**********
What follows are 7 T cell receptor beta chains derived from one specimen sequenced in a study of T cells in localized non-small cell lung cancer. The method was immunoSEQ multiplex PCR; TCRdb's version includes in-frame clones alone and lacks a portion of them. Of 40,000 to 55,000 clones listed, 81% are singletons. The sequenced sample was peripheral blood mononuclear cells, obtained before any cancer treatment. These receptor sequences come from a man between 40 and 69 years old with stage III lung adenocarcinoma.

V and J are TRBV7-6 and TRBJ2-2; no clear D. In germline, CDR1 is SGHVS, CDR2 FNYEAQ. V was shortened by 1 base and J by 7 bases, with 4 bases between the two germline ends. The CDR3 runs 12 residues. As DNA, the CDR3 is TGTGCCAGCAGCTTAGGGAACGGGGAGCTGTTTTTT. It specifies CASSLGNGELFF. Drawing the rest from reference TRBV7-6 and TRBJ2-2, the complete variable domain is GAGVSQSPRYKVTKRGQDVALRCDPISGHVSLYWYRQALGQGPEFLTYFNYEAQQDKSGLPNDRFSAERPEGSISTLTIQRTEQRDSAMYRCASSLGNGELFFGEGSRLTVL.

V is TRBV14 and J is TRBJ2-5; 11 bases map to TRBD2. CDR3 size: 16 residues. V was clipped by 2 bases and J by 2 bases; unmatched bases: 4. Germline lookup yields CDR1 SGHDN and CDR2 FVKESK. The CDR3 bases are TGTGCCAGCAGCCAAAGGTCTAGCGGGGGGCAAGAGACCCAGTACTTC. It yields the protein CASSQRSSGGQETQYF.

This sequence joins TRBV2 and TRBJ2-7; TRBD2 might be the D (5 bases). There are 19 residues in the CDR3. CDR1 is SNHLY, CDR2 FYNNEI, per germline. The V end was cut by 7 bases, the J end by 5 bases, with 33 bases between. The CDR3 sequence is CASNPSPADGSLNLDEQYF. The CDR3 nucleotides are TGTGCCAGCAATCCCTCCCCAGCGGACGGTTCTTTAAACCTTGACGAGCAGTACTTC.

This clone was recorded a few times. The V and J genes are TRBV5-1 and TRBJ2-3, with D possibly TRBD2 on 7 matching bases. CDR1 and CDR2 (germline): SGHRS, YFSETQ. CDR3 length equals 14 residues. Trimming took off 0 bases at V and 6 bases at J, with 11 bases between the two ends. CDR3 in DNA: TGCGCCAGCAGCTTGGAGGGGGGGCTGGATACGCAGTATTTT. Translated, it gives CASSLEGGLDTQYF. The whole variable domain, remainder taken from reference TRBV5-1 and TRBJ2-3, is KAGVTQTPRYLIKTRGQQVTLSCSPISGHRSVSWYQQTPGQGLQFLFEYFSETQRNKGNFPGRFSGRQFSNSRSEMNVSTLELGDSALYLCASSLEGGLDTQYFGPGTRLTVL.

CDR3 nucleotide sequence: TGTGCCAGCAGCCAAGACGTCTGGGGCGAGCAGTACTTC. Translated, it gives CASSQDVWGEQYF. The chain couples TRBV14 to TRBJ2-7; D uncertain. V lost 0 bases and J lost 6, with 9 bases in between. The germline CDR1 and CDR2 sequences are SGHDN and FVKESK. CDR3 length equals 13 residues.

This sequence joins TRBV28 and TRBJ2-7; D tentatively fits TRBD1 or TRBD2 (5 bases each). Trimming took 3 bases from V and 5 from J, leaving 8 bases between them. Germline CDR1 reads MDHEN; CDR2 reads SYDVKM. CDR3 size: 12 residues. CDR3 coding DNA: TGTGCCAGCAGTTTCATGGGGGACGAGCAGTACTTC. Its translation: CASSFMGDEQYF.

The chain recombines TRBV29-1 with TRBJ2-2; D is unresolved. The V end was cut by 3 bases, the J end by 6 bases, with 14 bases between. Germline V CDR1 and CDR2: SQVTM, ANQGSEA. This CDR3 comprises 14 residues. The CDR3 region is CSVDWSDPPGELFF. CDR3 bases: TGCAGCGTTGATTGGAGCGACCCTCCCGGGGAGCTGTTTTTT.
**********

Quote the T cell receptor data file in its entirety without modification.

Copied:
What follows are 7 T cell receptor beta chains derived from one specimen sequenced in a study of T cells in localized non-small cell lung cancer. The method was immunoSEQ multiplex PCR; TCRdb's version includes in-frame clones alone and lacks a portion of them. Of 40,000 to 55,000 clones listed, 81% are singletons. The sequenced sample was peripheral blood mononuclear cells, obtained before any cancer treatment. These receptor sequences come from a man between 40 and 69 years old with stage III lung adenocarcinoma.

V and J are TRBV7-6 and TRBJ2-2; no clear D. In germline, CDR1 is SGHVS, CDR2 FNYEAQ. V was shortened by 1 base and J by 7 bases, with 4 bases between the two germline ends. The CDR3 runs 12 residues. As DNA, the CDR3 is TGTGCCAGCAGCTTAGGGAACGGGGAGCTGTTTTTT. It specifies CASSLGNGELFF. Drawing the rest from reference TRBV7-6 and TRBJ2-2, the complete variable domain is GAGVSQSPRYKVTKRGQDVALRCDPISGHVSLYWYRQALGQGPEFLTYFNYEAQQDKSGLPNDRFSAERPEGSISTLTIQRTEQRDSAMYRCASSLGNGELFFGEGSRLTVL.

V is TRBV14 and J is TRBJ2-5; 11 bases map to TRBD2. CDR3 size: 16 residues. V was clipped by 2 bases and J by 2 bases; unmatched bases: 4. Germline lookup yields CDR1 SGHDN and CDR2 FVKESK. The CDR3 bases are TGTGCCAGCAGCCAAAGGTCTAGCGGGGGGCAAGAGACCCAGTACTTC. It yields the protein CASSQRSSGGQETQYF.

This sequence joins TRBV2 and TRBJ2-7; TRBD2 might be the D (5 bases). There are 19 residues in the CDR3. CDR1 is SNHLY, CDR2 FYNNEI, per germline. The V end was cut by 7 bases, the J end by 5 bases, with 33 bases between. The CDR3 sequence is CASNPSPADGSLNLDEQYF. The CDR3 nucleotides are TGTGCCAGCAATCCCTCCCCAGCGGACGGTTCTTTAAACCTTGACGAGCAGTACTTC.

This clone was recorded a few times. The V and J genes are TRBV5-1 and TRBJ2-3, with D possibly TRBD2 on 7 matching bases. CDR1 and CDR2 (germline): SGHRS, YFSETQ. CDR3 length equals 14 residues. Trimming took off 0 bases at V and 6 bases at J, with 11 bases between the two ends. CDR3 in DNA: TGCGCCAGCAGCTTGGAGGGGGGGCTGGATACGCAGTATTTT. Translated, it gives CASSLEGGLDTQYF. The whole variable domain, remainder taken from reference TRBV5-1 and TRBJ2-3, is KAGVTQTPRYLIKTRGQQVTLSCSPISGHRSVSWYQQTPGQGLQFLFEYFSETQRNKGNFPGRFSGRQFSNSRSEMNVSTLELGDSALYLCASSLEGGLDTQYFGPGTRLTVL.

CDR3 nucleotide sequence: TGTGCCAGCAGCCAAGACGTCTGGGGCGAGCAGTACTTC. Translated, it gives CASSQDVWGEQYF. The chain couples TRBV14 to TRBJ2-7; D uncertain. V lost 0 bases and J lost 6, with 9 bases in between. The germline CDR1 and CDR2 sequences are SGHDN and FVKESK. CDR3 length equals 13 residues.

This sequence joins TRBV28 and TRBJ2-7; D tentatively fits TRBD1 or TRBD2 (5 bases each). Trimming took 3 bases from V and 5 from J, leaving 8 bases between them. Germline CDR1 reads MDHEN; CDR2 reads SYDVKM. CDR3 size: 12 residues. CDR3 coding DNA: TGTGCCAGCAGTTTCATGGGGGACGAGCAGTACTTC. Its translation: CASSFMGDEQYF.

The chain recombines TRBV29-1 with TRBJ2-2; D is unresolved. The V end was cut by 3 bases, the J end by 6 bases, with 14 bases between. Germline V CDR1 and CDR2: SQVTM, ANQGSEA. This CDR3 comprises 14 residues. The CDR3 region is CSVDWSDPPGELFF. CDR3 bases: TGCAGCGTTGATTGGAGCGACCCTCCCGGGGAGCTGTTTTTT.